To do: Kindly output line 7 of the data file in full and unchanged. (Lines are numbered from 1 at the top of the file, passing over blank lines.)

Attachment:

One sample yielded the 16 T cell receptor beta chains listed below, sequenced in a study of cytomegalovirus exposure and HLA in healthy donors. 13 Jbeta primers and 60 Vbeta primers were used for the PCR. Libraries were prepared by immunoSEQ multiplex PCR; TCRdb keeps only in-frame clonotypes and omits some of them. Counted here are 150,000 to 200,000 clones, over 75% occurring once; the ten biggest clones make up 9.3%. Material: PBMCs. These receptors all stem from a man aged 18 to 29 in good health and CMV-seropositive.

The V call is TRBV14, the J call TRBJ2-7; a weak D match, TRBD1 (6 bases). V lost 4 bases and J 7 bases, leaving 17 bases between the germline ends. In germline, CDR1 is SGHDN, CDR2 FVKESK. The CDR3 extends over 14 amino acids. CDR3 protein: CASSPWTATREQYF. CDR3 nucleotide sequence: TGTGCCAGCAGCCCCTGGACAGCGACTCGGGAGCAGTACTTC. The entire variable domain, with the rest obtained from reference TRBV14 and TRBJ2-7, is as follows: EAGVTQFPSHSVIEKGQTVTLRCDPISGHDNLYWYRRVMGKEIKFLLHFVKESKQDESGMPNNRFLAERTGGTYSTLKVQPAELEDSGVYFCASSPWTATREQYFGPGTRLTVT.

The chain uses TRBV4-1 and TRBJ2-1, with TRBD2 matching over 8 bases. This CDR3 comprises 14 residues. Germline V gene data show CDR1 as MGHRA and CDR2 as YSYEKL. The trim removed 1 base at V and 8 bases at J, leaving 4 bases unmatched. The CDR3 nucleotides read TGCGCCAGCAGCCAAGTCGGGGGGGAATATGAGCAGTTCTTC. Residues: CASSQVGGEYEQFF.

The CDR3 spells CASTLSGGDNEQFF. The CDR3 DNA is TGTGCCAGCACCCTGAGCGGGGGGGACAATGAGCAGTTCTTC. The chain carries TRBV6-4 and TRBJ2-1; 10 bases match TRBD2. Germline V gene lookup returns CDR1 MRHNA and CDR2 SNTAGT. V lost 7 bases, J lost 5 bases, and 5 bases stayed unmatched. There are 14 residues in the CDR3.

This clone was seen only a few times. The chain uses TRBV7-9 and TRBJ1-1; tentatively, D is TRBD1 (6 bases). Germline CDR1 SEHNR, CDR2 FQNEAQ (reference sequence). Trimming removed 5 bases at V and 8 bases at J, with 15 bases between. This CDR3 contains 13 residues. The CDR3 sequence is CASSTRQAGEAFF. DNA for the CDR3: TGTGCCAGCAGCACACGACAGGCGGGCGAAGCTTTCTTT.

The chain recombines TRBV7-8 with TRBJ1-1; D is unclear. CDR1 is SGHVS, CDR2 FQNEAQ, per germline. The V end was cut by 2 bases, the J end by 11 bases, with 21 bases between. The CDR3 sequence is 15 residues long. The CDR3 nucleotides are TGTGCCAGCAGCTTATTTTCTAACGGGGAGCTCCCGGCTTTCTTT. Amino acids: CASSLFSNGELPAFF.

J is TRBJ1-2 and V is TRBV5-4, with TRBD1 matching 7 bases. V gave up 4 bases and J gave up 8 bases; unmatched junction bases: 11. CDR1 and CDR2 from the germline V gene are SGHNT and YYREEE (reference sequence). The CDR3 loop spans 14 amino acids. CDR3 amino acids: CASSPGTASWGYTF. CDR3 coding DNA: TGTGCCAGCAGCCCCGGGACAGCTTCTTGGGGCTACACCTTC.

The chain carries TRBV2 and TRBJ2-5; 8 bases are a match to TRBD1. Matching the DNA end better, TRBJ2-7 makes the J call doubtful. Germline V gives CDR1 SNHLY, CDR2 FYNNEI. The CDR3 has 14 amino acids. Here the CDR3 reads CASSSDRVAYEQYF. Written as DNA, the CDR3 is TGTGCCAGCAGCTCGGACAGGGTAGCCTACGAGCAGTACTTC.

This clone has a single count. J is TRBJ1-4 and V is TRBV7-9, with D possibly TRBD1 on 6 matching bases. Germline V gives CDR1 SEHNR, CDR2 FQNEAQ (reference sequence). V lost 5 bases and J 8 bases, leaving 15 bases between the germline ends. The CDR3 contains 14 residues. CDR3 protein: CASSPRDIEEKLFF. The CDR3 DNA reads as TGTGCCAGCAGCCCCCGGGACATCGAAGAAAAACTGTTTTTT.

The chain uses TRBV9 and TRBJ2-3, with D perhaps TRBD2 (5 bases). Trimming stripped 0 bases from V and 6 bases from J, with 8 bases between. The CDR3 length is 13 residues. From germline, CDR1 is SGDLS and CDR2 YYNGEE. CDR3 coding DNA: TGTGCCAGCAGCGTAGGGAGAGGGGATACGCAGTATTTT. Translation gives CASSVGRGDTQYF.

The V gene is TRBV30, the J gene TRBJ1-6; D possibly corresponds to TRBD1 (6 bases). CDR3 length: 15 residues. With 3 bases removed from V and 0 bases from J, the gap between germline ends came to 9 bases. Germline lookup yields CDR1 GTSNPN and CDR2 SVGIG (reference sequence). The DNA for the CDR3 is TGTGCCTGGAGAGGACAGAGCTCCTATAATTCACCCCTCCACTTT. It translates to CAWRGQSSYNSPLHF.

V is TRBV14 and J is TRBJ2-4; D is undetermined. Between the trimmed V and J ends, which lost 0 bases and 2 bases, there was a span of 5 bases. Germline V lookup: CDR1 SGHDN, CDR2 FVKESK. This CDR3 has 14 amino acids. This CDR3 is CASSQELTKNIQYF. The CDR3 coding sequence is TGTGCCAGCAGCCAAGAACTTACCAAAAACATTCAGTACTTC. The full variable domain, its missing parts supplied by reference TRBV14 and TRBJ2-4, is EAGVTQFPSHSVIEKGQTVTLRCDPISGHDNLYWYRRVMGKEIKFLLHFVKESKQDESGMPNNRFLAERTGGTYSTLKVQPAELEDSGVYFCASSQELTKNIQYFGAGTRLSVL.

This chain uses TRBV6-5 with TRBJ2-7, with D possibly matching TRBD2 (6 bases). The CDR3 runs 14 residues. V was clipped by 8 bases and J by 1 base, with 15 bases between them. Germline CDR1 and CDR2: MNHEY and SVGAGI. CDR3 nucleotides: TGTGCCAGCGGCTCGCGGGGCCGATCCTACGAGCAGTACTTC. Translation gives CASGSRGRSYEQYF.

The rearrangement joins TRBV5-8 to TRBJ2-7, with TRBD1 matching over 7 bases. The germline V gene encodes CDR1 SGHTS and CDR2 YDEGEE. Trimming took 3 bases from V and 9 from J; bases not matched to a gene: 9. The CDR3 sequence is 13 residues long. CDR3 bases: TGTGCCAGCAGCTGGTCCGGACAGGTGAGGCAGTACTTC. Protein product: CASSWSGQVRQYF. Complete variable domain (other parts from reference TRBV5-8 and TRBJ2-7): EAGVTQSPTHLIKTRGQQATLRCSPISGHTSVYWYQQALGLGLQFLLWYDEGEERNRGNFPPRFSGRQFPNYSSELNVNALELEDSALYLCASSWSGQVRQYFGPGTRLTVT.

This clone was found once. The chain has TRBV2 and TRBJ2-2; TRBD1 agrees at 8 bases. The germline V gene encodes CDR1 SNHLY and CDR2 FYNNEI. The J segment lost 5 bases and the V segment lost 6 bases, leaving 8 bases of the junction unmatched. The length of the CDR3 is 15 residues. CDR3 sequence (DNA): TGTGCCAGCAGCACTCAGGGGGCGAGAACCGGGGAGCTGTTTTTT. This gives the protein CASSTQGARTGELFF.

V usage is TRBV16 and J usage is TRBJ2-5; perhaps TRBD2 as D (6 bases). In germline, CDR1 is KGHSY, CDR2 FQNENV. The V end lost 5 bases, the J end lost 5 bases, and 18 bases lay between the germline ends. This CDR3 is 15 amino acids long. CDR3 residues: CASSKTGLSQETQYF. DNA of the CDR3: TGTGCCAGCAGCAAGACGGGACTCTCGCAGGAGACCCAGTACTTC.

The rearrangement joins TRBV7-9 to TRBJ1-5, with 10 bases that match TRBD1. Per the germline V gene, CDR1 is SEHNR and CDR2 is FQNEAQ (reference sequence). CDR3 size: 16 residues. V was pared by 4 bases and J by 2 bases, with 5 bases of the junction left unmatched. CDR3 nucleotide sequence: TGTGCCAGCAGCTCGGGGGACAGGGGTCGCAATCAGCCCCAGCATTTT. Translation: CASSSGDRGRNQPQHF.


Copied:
J is TRBJ1-2 and V is TRBV5-4, with TRBD1 matching 7 bases. V gave up 4 bases and J gave up 8 bases; unmatched junction bases: 11. CDR1 and CDR2 from the germline V gene are SGHNT and YYREEE (reference sequence). The CDR3 loop spans 14 amino acids. CDR3 amino acids: CASSPGTASWGYTF. CDR3 coding DNA: TGTGCCAGCAGCCCCGGGACAGCTTCTTGGGGCTACACCTTC.